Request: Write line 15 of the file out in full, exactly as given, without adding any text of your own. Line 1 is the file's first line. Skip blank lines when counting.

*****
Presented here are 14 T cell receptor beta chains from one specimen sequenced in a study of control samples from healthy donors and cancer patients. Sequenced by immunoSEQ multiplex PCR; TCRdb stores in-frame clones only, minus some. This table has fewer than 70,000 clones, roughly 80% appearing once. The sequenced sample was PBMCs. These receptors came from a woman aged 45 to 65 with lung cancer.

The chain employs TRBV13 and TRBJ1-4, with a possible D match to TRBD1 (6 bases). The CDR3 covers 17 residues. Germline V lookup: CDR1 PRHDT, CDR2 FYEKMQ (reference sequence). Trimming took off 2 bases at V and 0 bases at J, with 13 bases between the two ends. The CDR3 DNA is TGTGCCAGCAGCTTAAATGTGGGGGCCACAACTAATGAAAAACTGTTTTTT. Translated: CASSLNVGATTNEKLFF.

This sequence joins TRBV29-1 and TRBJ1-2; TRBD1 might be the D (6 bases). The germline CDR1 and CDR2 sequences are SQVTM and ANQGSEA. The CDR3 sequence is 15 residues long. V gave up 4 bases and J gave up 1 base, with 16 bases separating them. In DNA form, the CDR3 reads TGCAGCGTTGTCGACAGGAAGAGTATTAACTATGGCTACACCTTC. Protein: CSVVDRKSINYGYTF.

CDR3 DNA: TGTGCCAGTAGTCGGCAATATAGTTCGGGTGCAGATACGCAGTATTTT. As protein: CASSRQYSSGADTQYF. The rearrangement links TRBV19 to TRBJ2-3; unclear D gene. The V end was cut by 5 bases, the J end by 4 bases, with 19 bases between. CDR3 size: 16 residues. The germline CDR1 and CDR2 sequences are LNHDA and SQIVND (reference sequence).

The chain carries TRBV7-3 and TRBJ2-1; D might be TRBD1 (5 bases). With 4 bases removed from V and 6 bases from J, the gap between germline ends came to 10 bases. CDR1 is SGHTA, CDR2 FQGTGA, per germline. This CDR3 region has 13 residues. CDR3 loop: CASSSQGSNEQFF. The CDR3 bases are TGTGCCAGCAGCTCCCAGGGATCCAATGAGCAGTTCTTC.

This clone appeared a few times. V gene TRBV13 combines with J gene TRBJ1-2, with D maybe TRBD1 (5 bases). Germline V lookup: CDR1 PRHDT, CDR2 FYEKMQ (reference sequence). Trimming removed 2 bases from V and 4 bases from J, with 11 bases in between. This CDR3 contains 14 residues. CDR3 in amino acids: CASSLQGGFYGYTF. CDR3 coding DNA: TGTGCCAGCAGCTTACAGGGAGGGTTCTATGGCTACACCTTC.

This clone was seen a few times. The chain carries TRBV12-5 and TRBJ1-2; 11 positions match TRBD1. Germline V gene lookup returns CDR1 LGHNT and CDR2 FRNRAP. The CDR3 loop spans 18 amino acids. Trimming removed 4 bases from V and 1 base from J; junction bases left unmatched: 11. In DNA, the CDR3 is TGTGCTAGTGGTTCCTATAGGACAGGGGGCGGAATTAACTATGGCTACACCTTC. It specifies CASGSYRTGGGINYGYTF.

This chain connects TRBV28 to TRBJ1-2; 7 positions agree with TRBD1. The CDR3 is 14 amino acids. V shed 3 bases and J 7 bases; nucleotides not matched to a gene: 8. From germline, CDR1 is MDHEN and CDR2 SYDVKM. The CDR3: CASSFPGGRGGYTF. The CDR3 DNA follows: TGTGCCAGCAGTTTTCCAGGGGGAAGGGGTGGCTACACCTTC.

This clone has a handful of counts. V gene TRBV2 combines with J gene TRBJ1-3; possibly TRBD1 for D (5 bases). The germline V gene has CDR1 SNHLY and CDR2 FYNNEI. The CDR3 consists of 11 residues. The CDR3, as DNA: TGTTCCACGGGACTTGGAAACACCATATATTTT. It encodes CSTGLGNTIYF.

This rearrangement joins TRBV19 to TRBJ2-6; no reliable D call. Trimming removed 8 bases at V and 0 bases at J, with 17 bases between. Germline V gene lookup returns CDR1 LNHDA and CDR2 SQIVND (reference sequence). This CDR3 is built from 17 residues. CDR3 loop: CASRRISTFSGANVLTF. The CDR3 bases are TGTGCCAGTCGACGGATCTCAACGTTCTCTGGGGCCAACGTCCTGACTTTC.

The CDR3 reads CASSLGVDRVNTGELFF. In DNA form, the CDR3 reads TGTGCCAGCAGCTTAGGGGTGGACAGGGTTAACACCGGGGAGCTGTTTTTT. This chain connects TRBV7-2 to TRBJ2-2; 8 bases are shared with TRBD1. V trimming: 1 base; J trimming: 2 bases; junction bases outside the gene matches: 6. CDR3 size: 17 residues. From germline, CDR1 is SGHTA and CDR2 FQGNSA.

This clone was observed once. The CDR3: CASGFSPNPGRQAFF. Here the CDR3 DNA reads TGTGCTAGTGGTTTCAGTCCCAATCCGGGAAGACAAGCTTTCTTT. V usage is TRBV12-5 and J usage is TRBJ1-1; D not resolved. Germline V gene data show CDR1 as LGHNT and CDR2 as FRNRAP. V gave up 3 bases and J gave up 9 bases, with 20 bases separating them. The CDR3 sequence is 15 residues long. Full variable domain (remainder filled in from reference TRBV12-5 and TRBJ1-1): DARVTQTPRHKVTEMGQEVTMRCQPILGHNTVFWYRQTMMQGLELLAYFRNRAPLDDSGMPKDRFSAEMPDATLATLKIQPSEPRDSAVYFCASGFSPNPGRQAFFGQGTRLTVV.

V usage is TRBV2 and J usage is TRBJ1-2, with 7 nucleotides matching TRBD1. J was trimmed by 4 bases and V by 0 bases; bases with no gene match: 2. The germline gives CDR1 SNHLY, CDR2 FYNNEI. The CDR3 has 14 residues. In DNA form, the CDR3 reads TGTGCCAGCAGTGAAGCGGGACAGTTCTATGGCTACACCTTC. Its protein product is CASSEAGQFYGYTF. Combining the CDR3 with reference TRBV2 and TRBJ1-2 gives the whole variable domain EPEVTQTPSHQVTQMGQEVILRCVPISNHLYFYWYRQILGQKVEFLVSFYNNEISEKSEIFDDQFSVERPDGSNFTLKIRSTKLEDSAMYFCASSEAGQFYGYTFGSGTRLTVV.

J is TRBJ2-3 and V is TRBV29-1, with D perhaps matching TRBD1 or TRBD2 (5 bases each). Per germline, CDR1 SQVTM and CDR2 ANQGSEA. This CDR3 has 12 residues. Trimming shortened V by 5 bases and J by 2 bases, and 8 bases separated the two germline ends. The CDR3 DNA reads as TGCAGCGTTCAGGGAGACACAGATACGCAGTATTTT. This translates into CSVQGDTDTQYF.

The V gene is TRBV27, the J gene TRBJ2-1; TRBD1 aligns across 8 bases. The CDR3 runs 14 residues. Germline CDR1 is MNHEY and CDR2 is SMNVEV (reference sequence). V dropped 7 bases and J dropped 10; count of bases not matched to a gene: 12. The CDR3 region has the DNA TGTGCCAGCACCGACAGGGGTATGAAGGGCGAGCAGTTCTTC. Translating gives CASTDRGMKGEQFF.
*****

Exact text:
The V gene is TRBV27, the J gene TRBJ2-1; TRBD1 aligns across 8 bases. The CDR3 runs 14 residues. Germline CDR1 is MNHEY and CDR2 is SMNVEV (reference sequence). V dropped 7 bases and J dropped 10; count of bases not matched to a gene: 12. The CDR3 region has the DNA TGTGCCAGCACCGACAGGGGTATGAAGGGCGAGCAGTTCTTC. Translating gives CASTDRGMKGEQFF.